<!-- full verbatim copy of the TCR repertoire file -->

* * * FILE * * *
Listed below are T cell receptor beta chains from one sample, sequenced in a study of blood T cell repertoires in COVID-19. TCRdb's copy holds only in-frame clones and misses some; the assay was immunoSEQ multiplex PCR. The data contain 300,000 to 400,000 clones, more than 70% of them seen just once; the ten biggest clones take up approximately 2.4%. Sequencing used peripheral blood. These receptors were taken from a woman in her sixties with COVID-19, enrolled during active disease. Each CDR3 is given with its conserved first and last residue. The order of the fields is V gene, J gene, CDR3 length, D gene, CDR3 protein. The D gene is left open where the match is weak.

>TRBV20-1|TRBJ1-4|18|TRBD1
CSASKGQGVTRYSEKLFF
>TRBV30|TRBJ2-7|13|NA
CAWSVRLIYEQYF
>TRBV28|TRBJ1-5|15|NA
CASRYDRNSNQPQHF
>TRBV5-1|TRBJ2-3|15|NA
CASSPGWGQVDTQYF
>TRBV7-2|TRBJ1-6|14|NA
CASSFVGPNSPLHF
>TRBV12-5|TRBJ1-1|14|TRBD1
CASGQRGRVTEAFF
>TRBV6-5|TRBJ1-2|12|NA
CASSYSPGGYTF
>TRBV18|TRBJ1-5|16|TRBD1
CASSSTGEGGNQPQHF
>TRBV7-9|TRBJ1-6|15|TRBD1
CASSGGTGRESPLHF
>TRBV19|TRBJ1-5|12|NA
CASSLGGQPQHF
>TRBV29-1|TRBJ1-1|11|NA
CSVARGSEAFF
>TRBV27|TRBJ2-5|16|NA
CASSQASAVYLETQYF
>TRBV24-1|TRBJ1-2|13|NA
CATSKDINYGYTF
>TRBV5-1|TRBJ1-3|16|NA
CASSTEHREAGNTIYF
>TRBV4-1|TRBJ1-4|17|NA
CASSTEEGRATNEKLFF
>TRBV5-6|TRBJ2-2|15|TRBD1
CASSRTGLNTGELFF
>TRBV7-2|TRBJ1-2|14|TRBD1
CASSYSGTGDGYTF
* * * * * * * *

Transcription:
Listed below are T cell receptor beta chains from one sample, sequenced in a study of blood T cell repertoires in COVID-19. TCRdb's copy holds only in-frame clones and misses some; the assay was immunoSEQ multiplex PCR. The data contain 300,000 to 400,000 clones, more than 70% of them seen just once; the ten biggest clones take up approximately 2.4%. Sequencing used peripheral blood. These receptors were taken from a woman in her sixties with COVID-19, enrolled during active disease. Each CDR3 is given with its conserved first and last residue. The order of the fields is V gene, J gene, CDR3 length, D gene, CDR3 protein. The D gene is left open where the match is weak.

>TRBV20-1|TRBJ1-4|18|TRBD1
CSASKGQGVTRYSEKLFF
>TRBV30|TRBJ2-7|13|NA
CAWSVRLIYEQYF
>TRBV28|TRBJ1-5|15|NA
CASRYDRNSNQPQHF
>TRBV5-1|TRBJ2-3|15|NA
CASSPGWGQVDTQYF
>TRBV7-2|TRBJ1-6|14|NA
CASSFVGPNSPLHF
>TRBV12-5|TRBJ1-1|14|TRBD1
CASGQRGRVTEAFF
>TRBV6-5|TRBJ1-2|12|NA
CASSYSPGGYTF
>TRBV18|TRBJ1-5|16|TRBD1
CASSSTGEGGNQPQHF
>TRBV7-9|TRBJ1-6|15|TRBD1
CASSGGTGRESPLHF
>TRBV19|TRBJ1-5|12|NA
CASSLGGQPQHF
>TRBV29-1|TRBJ1-1|11|NA
CSVARGSEAFF
>TRBV27|TRBJ2-5|16|NA
CASSQASAVYLETQYF
>TRBV24-1|TRBJ1-2|13|NA
CATSKDINYGYTF
>TRBV5-1|TRBJ1-3|16|NA
CASSTEHREAGNTIYF
>TRBV4-1|TRBJ1-4|17|NA
CASSTEEGRATNEKLFF
>TRBV5-6|TRBJ2-2|15|TRBD1
CASSRTGLNTGELFF
>TRBV7-2|TRBJ1-2|14|TRBD1
CASSYSGTGDGYTF